The only difficulty in ascertaining this immorality is the amount of propaganda that goes into trying to legitimize the concept of "country." This usually only succeeds in the realm of no critical thinking or moral consideration. The moment moral consideration is on the table, the immorality of that supposedly immoral claim isn't difficult at all.

 

Of course in both cases the arguments can be shown to be wrong, but that's besides the point.

 

I disagree. If I understand you rightly, you are saying that because some people abuse the moral consideration, it is inherently uninmportant. I would argue that the abuse of the word "moral" throughout history makes moral clarity that much more important.


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#120
st434u

st434u
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I didn't say the argument was moral, I said it was a moral argument.


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#121
dsayers

dsayers

    collateral damage

  • 2226 posts

Do you still feel that way now despite the logical challenge that has been offered?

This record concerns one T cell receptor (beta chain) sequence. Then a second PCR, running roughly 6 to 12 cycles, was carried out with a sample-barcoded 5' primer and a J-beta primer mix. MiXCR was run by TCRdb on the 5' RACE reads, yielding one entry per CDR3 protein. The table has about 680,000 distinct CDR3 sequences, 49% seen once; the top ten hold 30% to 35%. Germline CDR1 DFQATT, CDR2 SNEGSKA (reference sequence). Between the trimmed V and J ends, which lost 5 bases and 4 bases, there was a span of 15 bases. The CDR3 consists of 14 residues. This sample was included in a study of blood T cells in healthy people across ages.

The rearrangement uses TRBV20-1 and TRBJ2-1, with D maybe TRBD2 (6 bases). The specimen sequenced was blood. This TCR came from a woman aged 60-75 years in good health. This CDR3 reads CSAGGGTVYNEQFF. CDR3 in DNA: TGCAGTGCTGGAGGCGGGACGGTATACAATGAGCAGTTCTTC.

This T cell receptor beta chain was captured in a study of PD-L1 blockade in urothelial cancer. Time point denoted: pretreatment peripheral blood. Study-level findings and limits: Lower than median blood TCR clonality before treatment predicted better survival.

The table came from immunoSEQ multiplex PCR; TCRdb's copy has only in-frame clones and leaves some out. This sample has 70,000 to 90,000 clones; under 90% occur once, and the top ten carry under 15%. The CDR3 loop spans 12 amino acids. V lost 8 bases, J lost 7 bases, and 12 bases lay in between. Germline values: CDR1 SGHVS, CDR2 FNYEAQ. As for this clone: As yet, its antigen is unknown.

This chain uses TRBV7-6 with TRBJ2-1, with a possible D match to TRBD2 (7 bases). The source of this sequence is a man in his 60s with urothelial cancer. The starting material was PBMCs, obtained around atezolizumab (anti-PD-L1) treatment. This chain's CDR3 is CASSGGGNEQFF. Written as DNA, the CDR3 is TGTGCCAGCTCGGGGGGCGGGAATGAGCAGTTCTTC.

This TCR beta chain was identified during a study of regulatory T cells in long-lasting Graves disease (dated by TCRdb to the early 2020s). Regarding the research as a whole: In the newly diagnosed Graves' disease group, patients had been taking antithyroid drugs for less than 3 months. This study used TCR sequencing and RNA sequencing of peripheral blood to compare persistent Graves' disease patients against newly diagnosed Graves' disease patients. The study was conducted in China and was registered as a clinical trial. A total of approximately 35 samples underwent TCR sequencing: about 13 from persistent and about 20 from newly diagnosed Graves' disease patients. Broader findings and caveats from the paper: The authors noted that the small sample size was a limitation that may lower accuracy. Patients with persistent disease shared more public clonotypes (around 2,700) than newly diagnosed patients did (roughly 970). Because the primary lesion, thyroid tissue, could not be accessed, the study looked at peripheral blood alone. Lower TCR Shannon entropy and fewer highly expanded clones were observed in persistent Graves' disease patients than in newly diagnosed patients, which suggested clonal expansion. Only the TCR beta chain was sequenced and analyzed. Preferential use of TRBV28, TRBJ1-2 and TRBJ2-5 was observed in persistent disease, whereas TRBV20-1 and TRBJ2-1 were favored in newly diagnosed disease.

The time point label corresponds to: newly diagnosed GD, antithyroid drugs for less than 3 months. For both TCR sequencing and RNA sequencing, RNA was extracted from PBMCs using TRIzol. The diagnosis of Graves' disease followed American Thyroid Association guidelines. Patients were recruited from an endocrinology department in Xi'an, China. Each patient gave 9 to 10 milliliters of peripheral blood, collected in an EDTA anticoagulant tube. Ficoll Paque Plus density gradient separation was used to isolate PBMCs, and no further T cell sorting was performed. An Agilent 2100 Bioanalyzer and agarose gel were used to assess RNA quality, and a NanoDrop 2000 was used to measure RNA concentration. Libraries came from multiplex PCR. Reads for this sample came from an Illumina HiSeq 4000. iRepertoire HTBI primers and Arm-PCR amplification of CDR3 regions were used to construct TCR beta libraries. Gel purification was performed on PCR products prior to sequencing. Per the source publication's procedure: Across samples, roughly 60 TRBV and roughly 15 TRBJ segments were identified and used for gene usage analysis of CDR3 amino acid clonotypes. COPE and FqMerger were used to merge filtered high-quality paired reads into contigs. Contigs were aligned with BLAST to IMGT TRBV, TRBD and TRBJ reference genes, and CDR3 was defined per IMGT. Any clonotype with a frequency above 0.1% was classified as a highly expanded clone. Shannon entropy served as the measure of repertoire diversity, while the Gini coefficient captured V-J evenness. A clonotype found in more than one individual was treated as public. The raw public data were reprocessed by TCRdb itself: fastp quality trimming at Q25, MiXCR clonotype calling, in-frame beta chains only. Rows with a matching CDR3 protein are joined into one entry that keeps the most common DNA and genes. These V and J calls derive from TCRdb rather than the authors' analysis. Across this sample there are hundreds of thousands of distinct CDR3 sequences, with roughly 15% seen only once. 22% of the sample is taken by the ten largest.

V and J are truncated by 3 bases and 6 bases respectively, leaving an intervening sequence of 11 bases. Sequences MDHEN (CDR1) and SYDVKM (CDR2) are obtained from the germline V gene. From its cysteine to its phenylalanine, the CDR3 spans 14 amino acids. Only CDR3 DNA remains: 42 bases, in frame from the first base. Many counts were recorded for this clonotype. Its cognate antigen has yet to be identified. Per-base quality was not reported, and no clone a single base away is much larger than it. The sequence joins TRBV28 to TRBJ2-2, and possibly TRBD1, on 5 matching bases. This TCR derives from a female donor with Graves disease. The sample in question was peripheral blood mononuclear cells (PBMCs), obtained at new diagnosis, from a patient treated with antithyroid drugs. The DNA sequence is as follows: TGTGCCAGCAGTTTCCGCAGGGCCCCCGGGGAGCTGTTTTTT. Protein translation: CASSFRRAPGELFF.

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Providing value doesn't justify providing anti-value. I won't pay to be censored.


#122
st434u

st434u
  • 369 posts

Of course. You keep missing the point entirely. Just because a statement is wrong doesn't mean the category ceases to exist. You might as well be saying that "2 + 2 = 5" is not a mathematical statement.

 

But of course, in your original objection, you were saying that arguments from practicality and utilitarianism have been used to justify the worst aggressions in history, but clearly these arguments can't be correct.

 

So which is it? You can't have it both ways.


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#123
RestoringGuy

RestoringGuy
  • 1054 posts